Touch screen phones usually don't have physical softkeys, but offer similar functionality with context that can be directly pressed on the screen itself.
You should get phones with more Soft and Line keys if you want to have the flexibility to perform more functions directly from the phone itself.
Touch screen: Is a telephone display that allows direct interaction with context, very much like your smart-phone or tablet. Touch screens essentially replace the function of soft keys, making any soft keys on a phone available to be user customized.
You should get phones with touch screen if you want users to have easier and more intuitive operation.
Color or Black and White: Self explanatory. This is an indication of the display being color or black and white. Color displays allows for more details and visual cues (for example active calls can be green and calls on hold can be red). Color displays are inherently more advanced and therefore usually also have more pixel count, which makes them sharper with easier to read icons.
- Screen size: Self explanatory. This is the size of telephone’s screen measured in inches. Bigger screen allow for more details to be displayed on them. For example a larger screen will be able to show five calls on hold at once while on a smaller screen you will only be able to see three (but you can still scroll up and down to see the other two.)
Screen resolution: This is a count of the total number of pixels on a phone's display measured as by multiplying the number of horizontal and vertical pixels. A higher pixel count means the phone can display more details with sharper quality.
You should get colored larger screen with more pixel count if the communication volume suggests that users require access to mode details. For example a sales agent making one call at a time would be fine with a smaller simpler screen, but the office's receptionist, who handles multiple calls, will benefit from a larger colored screen.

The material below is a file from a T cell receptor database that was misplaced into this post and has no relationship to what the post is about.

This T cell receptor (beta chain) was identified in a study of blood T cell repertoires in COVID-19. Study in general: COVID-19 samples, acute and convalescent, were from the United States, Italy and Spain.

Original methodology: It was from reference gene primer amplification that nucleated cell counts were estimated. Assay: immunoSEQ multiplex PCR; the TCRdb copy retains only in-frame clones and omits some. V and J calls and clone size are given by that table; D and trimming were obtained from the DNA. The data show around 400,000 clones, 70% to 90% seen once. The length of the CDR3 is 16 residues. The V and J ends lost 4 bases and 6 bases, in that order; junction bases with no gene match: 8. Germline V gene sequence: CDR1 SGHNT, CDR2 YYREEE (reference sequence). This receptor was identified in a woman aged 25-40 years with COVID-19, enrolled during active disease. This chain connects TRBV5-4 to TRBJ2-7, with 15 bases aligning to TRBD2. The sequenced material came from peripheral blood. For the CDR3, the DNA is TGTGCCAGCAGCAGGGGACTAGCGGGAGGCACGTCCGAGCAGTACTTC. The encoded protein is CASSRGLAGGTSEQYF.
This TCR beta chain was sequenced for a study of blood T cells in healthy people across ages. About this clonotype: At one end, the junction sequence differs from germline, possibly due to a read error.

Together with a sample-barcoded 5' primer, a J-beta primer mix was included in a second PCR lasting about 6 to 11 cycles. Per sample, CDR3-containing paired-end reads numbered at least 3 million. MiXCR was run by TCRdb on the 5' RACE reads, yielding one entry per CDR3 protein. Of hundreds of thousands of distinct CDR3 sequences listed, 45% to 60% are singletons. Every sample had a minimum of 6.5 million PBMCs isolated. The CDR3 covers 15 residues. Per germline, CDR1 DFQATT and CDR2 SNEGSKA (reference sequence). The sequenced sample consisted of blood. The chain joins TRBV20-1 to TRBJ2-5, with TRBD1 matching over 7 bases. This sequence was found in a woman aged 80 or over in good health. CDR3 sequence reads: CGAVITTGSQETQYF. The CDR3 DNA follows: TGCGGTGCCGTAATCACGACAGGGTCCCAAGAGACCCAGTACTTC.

- WiFi: Indicates if a phone supports WiFi communication, that is if it can be connected to a network without any cables using a WiFi connection. Such phones can be easily moved around. They will always also have regular data jacks should you decide to plug them to the network using cables after all.
You should get a WiFi phones if you would like to reduce cable clutter or if you have users sitting in points far from physical Ethernet jacks.
- Bluetooth: Bluetooth connectivity allows a telephone to connect to either wireless headphones or any other Bluetooth capable device (for example you can step away from your desk and send a call to your smartphone over a Bluetooth connection)
This is about convenience. Some users prefer the freedom of being able to walk around when talking to clients. If you have such users in your company they would benefit from Bluetooth capable telephones.
Voltage / POE: POE stands for Power Over Ethernet and is a technology that lets network cables carry electrical power, hence your IP phone can function with one cable that provides both power and date.
All Telebroad's recommended phones are POE compatible. The question however is if your network infrastructure supports the technology. If not you will simply have to buy a power adapter with your phone. The voltage for this adapter is given in our phones' comparison tables.